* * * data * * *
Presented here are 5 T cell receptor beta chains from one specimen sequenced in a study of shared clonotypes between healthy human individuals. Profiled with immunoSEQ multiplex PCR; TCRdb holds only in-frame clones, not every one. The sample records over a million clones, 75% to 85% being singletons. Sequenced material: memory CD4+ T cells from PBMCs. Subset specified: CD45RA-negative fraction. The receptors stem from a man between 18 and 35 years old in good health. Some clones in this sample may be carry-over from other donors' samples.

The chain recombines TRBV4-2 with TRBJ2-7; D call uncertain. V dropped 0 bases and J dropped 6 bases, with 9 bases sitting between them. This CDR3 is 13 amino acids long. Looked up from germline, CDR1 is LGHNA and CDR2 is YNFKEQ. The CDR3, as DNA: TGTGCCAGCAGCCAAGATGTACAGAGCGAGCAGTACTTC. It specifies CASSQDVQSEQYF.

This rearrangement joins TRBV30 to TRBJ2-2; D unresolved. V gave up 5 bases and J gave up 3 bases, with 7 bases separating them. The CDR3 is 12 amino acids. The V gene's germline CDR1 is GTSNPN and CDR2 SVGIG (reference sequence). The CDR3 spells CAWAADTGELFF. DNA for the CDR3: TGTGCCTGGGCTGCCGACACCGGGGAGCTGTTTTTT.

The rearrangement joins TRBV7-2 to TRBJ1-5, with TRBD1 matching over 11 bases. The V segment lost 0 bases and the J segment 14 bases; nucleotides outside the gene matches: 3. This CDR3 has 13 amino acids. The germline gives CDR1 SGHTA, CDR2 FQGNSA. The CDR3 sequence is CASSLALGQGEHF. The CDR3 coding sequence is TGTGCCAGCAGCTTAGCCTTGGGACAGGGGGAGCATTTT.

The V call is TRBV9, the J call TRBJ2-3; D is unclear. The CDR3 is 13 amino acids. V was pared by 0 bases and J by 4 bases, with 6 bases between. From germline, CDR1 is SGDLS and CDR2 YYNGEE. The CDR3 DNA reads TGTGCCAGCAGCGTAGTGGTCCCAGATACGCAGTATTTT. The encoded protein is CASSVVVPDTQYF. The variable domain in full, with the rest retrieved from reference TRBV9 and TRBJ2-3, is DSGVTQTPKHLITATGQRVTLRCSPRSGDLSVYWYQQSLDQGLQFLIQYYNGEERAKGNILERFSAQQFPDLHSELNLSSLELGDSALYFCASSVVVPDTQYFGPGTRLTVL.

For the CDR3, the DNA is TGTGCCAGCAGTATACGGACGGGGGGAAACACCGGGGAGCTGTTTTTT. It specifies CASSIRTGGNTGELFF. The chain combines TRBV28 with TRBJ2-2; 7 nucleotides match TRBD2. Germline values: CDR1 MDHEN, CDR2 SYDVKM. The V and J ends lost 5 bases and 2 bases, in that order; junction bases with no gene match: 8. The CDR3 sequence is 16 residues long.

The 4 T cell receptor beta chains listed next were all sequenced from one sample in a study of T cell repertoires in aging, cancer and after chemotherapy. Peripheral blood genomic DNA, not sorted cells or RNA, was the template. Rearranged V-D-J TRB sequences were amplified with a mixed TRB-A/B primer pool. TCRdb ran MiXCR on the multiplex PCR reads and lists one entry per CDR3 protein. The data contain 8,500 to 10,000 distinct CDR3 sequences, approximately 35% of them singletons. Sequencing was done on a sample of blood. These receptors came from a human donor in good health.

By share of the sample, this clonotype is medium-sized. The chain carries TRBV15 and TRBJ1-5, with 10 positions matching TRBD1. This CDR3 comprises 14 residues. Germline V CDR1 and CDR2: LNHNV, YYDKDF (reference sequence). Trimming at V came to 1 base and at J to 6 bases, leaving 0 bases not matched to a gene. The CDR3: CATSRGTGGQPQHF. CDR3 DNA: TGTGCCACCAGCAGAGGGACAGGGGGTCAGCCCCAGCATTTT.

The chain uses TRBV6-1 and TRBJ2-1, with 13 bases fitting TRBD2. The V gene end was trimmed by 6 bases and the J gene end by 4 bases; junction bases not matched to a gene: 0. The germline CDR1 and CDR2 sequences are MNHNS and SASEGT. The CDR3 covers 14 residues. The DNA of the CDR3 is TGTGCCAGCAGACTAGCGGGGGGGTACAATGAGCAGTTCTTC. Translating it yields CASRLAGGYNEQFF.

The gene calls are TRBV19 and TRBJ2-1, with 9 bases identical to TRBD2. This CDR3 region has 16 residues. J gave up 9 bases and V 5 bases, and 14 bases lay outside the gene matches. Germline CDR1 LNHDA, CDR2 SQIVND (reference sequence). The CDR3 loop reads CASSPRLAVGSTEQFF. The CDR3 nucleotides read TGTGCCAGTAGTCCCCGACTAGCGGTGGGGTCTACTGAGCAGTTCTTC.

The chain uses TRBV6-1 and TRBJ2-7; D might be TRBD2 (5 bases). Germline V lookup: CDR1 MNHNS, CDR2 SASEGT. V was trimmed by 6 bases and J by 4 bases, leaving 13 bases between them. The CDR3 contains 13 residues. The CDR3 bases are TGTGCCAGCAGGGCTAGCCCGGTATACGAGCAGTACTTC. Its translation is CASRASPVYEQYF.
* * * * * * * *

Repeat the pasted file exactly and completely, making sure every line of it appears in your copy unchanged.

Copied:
Presented here are 5 T cell receptor beta chains from one specimen sequenced in a study of shared clonotypes between healthy human individuals. Profiled with immunoSEQ multiplex PCR; TCRdb holds only in-frame clones, not every one. The sample records over a million clones, 75% to 85% being singletons. Sequenced material: memory CD4+ T cells from PBMCs. Subset specified: CD45RA-negative fraction. The receptors stem from a man between 18 and 35 years old in good health. Some clones in this sample may be carry-over from other donors' samples.

The chain recombines TRBV4-2 with TRBJ2-7; D call uncertain. V dropped 0 bases and J dropped 6 bases, with 9 bases sitting between them. This CDR3 is 13 amino acids long. Looked up from germline, CDR1 is LGHNA and CDR2 is YNFKEQ. The CDR3, as DNA: TGTGCCAGCAGCCAAGATGTACAGAGCGAGCAGTACTTC. It specifies CASSQDVQSEQYF.

This rearrangement joins TRBV30 to TRBJ2-2; D unresolved. V gave up 5 bases and J gave up 3 bases, with 7 bases separating them. The CDR3 is 12 amino acids. The V gene's germline CDR1 is GTSNPN and CDR2 SVGIG (reference sequence). The CDR3 spells CAWAADTGELFF. DNA for the CDR3: TGTGCCTGGGCTGCCGACACCGGGGAGCTGTTTTTT.

The rearrangement joins TRBV7-2 to TRBJ1-5, with TRBD1 matching over 11 bases. The V segment lost 0 bases and the J segment 14 bases; nucleotides outside the gene matches: 3. This CDR3 has 13 amino acids. The germline gives CDR1 SGHTA, CDR2 FQGNSA. The CDR3 sequence is CASSLALGQGEHF. The CDR3 coding sequence is TGTGCCAGCAGCTTAGCCTTGGGACAGGGGGAGCATTTT.

The V call is TRBV9, the J call TRBJ2-3; D is unclear. The CDR3 is 13 amino acids. V was pared by 0 bases and J by 4 bases, with 6 bases between. From germline, CDR1 is SGDLS and CDR2 YYNGEE. The CDR3 DNA reads TGTGCCAGCAGCGTAGTGGTCCCAGATACGCAGTATTTT. The encoded protein is CASSVVVPDTQYF. The variable domain in full, with the rest retrieved from reference TRBV9 and TRBJ2-3, is DSGVTQTPKHLITATGQRVTLRCSPRSGDLSVYWYQQSLDQGLQFLIQYYNGEERAKGNILERFSAQQFPDLHSELNLSSLELGDSALYFCASSVVVPDTQYFGPGTRLTVL.

For the CDR3, the DNA is TGTGCCAGCAGTATACGGACGGGGGGAAACACCGGGGAGCTGTTTTTT. It specifies CASSIRTGGNTGELFF. The chain combines TRBV28 with TRBJ2-2; 7 nucleotides match TRBD2. Germline values: CDR1 MDHEN, CDR2 SYDVKM. The V and J ends lost 5 bases and 2 bases, in that order; junction bases with no gene match: 8. The CDR3 sequence is 16 residues long.

The 4 T cell receptor beta chains listed next were all sequenced from one sample in a study of T cell repertoires in aging, cancer and after chemotherapy. Peripheral blood genomic DNA, not sorted cells or RNA, was the template. Rearranged V-D-J TRB sequences were amplified with a mixed TRB-A/B primer pool. TCRdb ran MiXCR on the multiplex PCR reads and lists one entry per CDR3 protein. The data contain 8,500 to 10,000 distinct CDR3 sequences, approximately 35% of them singletons. Sequencing was done on a sample of blood. These receptors came from a human donor in good health.

By share of the sample, this clonotype is medium-sized. The chain carries TRBV15 and TRBJ1-5, with 10 positions matching TRBD1. This CDR3 comprises 14 residues. Germline V CDR1 and CDR2: LNHNV, YYDKDF (reference sequence). Trimming at V came to 1 base and at J to 6 bases, leaving 0 bases not matched to a gene. The CDR3: CATSRGTGGQPQHF. CDR3 DNA: TGTGCCACCAGCAGAGGGACAGGGGGTCAGCCCCAGCATTTT.

The chain uses TRBV6-1 and TRBJ2-1, with 13 bases fitting TRBD2. The V gene end was trimmed by 6 bases and the J gene end by 4 bases; junction bases not matched to a gene: 0. The germline CDR1 and CDR2 sequences are MNHNS and SASEGT. The CDR3 covers 14 residues. The DNA of the CDR3 is TGTGCCAGCAGACTAGCGGGGGGGTACAATGAGCAGTTCTTC. Translating it yields CASRLAGGYNEQFF.

The gene calls are TRBV19 and TRBJ2-1, with 9 bases identical to TRBD2. This CDR3 region has 16 residues. J gave up 9 bases and V 5 bases, and 14 bases lay outside the gene matches. Germline CDR1 LNHDA, CDR2 SQIVND (reference sequence). The CDR3 loop reads CASSPRLAVGSTEQFF. The CDR3 nucleotides read TGTGCCAGTAGTCCCCGACTAGCGGTGGGGTCTACTGAGCAGTTCTTC.

The chain uses TRBV6-1 and TRBJ2-7; D might be TRBD2 (5 bases). Germline V lookup: CDR1 MNHNS, CDR2 SASEGT. V was trimmed by 6 bases and J by 4 bases, leaving 13 bases between them. The CDR3 contains 13 residues. The CDR3 bases are TGTGCCAGCAGGGCTAGCCCGGTATACGAGCAGTACTTC. Its translation is CASRASPVYEQYF.